We can do better
Letter to the Editor | Thursday, January 25, 2018
Every January, hundreds of thousands of people march through the streets of our nation’s capital as part of the March for Life. The march ends at the Supreme Court and takes place on the anniversary of that body’s decision in Roe v. Wade. Unsurprisingly, virtually everyone’s opinion on that legal decision coincides with their opinion on abortion as a policy matter. In our national discourse, supporting the interest of the pregnant woman over the interest of the unborn fetus is equivalent to supporting the decision in Roe and vice versa.
This phenomenon is not unique to abortion, but I have always been surprised by it, because what the law means should be an entirely different question from what the law should be. It is entirely plausible and consistent to suggest that the Constitution does not protect the rights of the unborn while simultaneously believing that our society should offer such protection. The Constitution is a product of the moral and political judgements of the past, not evidence of the validity of those judgements. The original Constitution and Bill of Rights plainly did not protect numerous rights, including, for instance, the right to vote for women and blacks. Regardless of that nonappearance in the Constitution, it is now clear to our society that this right should, indeed must, be protected.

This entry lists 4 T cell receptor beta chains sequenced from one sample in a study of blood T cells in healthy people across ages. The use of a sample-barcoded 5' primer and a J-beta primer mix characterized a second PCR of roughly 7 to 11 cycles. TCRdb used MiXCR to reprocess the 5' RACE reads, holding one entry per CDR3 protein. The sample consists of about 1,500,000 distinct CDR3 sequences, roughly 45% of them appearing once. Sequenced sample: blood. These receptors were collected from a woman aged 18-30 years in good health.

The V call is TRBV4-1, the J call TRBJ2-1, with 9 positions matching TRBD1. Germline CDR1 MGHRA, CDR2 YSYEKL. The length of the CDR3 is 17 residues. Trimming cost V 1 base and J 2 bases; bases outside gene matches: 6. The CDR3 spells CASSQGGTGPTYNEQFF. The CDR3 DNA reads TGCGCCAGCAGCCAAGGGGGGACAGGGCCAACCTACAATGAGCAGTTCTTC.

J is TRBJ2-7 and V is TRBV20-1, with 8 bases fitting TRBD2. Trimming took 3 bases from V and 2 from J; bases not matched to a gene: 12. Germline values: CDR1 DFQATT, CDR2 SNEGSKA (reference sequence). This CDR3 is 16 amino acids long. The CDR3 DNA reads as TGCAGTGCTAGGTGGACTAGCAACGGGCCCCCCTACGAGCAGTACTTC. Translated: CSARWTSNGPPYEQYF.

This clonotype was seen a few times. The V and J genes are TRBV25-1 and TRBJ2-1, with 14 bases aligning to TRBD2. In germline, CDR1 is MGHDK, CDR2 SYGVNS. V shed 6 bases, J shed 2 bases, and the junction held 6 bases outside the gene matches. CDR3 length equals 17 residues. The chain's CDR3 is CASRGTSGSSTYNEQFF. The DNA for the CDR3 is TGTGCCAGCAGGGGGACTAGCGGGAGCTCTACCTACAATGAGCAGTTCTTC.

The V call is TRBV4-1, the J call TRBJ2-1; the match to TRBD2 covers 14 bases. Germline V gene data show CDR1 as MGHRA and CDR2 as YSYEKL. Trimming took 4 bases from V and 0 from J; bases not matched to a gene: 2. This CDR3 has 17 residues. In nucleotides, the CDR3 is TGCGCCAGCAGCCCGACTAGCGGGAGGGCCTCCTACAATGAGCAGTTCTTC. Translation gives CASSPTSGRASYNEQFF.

To the extent the public is aware of the march at all, its date and destination suggest it stands merely for the proposition that Roe v. Wade was incorrectly decided. As a member of the pro-life movement, I believe this is entirely the wrong message to send to our fellow citizens. Believing that protection for the unborn should be part of our society is wholly independent of the legal merits of the Roe decision. Pro-lifers generally are not lawyers, but people who believe in the dignity and value of human life at every stage. We are far better equipped to promote this powerful moral ideal than to wonder through the mystifying maze of constitutional interpretation.
The views expressed in this Letter to the Editor are those of the author and not necessarily those of The Observer.